Farmers who have ensured native bee populations are booming on their orchards are breathing a sigh of relief, with the insect immune from the biosecurity emergency involving a hive-killing mite.
As part of efforts to contain the spread of the Varroa destructor - commonly known as the varroa mite, officials have ordered the destruction of more than 300 hives in the Newcastle area.
The biosecurity crisis could cost the honey bee industry $70 million, with the flow-on effects to the crops that use them for pollination still unknown.
The disaster has only affecting European honey bees, according to Tim Heard, an entomologist.
He said that the biology of the mite, their life cycle and the way they feed on their host are very in tune with their host and so we don't believe that they can jump to other species, including our native bees.
Some fruit and vegetable growers who have stingless Australian bee populations on their farms have been a relief from that.
Warren Yeomans grows a variety of fruit including cherries, apricots, peaches, plums, nectarines, apples and pears at his Armidale orchard in New South Wales' New England region.
He said his native bee population had thrived and he had not needed honey bees to pollinate his crops.
I've always been watching how many bees are around so I'm aware of trees with bees in them and I keep an eye on them, Mr Yeomans said.
I'm reasonably confident that I'll have enough local bee activity with the environment around me. Macadamia growers in the NSW coastal region are hopeful that they will be able to turn to native bees for pollination.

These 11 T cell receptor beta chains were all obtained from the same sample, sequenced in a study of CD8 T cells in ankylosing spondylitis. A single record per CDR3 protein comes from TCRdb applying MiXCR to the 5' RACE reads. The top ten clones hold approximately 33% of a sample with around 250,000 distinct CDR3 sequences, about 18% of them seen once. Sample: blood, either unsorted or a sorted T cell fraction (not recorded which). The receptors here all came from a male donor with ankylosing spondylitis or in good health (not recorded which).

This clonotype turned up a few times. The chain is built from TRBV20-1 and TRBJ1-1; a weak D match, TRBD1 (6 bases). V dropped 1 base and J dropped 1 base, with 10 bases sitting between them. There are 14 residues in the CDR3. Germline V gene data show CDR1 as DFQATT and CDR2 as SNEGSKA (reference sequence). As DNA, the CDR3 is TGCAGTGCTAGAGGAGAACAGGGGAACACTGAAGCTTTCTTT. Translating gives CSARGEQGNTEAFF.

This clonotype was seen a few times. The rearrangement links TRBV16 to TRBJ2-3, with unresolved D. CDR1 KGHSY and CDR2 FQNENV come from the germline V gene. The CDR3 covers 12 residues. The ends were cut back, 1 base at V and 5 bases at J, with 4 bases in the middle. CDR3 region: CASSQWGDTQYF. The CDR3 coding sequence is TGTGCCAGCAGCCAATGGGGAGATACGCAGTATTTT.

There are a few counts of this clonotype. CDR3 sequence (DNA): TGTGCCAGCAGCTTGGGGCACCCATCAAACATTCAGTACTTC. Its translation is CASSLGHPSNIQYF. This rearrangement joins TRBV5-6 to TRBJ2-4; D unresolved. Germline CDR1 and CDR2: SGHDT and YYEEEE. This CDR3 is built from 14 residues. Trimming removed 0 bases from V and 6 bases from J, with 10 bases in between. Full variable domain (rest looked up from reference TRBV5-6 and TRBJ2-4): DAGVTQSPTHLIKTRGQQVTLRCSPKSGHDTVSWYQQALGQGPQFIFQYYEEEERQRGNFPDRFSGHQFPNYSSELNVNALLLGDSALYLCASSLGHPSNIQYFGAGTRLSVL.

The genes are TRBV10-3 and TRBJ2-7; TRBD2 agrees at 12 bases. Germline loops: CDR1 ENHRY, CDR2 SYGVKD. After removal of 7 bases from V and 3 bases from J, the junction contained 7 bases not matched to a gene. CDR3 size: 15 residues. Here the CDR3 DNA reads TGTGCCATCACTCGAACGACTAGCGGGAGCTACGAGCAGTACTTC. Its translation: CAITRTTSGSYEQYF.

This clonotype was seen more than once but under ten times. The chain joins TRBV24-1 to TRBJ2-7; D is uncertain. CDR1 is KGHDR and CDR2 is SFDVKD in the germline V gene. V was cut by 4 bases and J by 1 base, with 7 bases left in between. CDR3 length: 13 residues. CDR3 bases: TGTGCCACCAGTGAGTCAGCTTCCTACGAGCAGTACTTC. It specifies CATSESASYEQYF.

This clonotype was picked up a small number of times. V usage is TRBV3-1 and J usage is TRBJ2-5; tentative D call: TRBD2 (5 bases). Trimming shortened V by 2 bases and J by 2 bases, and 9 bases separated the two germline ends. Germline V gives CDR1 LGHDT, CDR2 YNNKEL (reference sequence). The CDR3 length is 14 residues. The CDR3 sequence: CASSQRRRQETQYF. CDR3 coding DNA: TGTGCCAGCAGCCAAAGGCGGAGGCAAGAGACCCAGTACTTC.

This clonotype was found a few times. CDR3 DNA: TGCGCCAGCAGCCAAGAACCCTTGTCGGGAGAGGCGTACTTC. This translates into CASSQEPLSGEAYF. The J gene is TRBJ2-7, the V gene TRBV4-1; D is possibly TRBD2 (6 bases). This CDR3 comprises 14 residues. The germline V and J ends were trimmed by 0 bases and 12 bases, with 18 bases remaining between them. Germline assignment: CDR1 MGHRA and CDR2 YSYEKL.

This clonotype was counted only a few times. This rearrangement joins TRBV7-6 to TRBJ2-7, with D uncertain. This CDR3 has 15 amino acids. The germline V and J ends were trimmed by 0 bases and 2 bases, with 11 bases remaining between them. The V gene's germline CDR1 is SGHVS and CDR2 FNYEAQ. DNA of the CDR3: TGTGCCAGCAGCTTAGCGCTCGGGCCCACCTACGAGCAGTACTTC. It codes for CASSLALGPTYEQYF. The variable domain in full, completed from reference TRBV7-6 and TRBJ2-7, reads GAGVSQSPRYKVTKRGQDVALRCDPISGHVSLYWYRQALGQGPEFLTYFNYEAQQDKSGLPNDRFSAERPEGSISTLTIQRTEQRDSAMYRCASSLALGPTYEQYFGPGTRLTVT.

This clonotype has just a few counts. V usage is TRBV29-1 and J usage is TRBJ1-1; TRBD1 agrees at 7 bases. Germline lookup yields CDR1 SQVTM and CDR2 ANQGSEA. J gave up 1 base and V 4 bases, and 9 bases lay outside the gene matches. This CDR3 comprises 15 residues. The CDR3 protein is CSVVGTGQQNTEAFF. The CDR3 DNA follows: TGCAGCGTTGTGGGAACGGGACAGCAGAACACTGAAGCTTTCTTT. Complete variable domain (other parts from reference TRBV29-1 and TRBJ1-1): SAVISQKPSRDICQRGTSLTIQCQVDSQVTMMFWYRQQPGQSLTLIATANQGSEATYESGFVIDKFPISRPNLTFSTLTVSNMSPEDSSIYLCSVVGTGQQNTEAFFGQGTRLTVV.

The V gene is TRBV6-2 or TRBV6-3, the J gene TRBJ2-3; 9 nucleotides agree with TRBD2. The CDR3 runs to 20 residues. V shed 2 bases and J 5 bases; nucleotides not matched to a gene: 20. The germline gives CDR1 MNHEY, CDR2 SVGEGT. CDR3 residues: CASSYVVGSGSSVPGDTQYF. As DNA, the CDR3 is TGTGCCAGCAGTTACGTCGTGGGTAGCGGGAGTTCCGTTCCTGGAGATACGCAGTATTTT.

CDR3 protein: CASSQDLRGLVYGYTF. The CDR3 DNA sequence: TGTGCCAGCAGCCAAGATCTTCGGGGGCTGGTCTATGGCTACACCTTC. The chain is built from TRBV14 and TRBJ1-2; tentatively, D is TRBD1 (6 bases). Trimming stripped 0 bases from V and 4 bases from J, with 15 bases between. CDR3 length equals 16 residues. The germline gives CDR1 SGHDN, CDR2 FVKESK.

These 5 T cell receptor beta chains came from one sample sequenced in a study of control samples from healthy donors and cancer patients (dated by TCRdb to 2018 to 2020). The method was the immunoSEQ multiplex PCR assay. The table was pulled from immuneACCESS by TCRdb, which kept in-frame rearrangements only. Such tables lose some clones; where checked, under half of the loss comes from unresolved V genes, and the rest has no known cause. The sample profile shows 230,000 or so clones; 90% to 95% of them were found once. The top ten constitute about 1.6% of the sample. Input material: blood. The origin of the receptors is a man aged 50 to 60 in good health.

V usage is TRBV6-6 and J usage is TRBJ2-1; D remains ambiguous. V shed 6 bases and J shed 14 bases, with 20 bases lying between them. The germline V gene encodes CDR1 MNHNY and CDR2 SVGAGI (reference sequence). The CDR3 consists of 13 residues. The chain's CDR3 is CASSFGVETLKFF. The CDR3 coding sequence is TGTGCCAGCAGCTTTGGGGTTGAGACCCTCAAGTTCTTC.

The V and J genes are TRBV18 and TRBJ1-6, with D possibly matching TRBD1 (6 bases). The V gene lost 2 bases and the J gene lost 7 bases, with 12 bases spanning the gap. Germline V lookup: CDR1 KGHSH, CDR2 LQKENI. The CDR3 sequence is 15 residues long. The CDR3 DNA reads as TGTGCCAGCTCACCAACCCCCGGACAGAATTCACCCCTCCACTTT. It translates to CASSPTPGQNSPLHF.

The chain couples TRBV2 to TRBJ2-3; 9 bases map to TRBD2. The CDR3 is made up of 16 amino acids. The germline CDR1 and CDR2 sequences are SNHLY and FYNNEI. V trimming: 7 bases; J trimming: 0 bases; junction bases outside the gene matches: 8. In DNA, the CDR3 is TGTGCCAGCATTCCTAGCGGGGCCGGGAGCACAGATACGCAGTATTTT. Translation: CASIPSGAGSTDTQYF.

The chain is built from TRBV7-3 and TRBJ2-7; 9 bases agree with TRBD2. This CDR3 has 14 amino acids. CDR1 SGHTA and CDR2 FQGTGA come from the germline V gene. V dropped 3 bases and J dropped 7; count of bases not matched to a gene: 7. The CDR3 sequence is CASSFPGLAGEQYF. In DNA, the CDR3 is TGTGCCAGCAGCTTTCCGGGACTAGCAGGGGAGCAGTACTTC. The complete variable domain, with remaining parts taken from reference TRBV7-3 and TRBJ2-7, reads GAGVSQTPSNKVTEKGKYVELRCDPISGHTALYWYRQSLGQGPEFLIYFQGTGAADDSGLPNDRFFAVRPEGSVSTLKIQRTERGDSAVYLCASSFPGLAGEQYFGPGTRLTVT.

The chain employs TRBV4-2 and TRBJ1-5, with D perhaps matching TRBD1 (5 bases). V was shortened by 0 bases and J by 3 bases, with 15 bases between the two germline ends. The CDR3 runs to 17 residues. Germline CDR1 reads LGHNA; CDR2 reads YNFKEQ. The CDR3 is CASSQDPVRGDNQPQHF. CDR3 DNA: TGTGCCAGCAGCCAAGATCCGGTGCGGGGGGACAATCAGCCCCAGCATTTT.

With an array of other pollinator options to work with, Australian Macadamia Society chief executive Jolyn Burnett said that his industry was in a more fortunate position than others.
We still depend on honey bees to make sure we get good pollination and hence a good crop. Burnett said coastal NSW macadamia orchards were often close to bushland, where populations of various insects helped pollinate crops.
Here in the Northern Rivers, the average orchard is between 10 and 15 hectares and is very often surrounded by bits of remnant bushland and a wide variety of other vegetation and other crops, and there are a lot of indigenous insects that contribute to it down here. It is possible that it could be a different story for some larger Queensland orchards.
The orchards in Bundaberg, the other major macadamia growing region, are usually between 80 and 100 hectares in size and cropping is extensive throughout the region, according to Burnett.
There is less remnant vegetation, so we do expect that the impact on the crop in Bundaberg would be more severe if this mite gets out and has an impact on honey bees.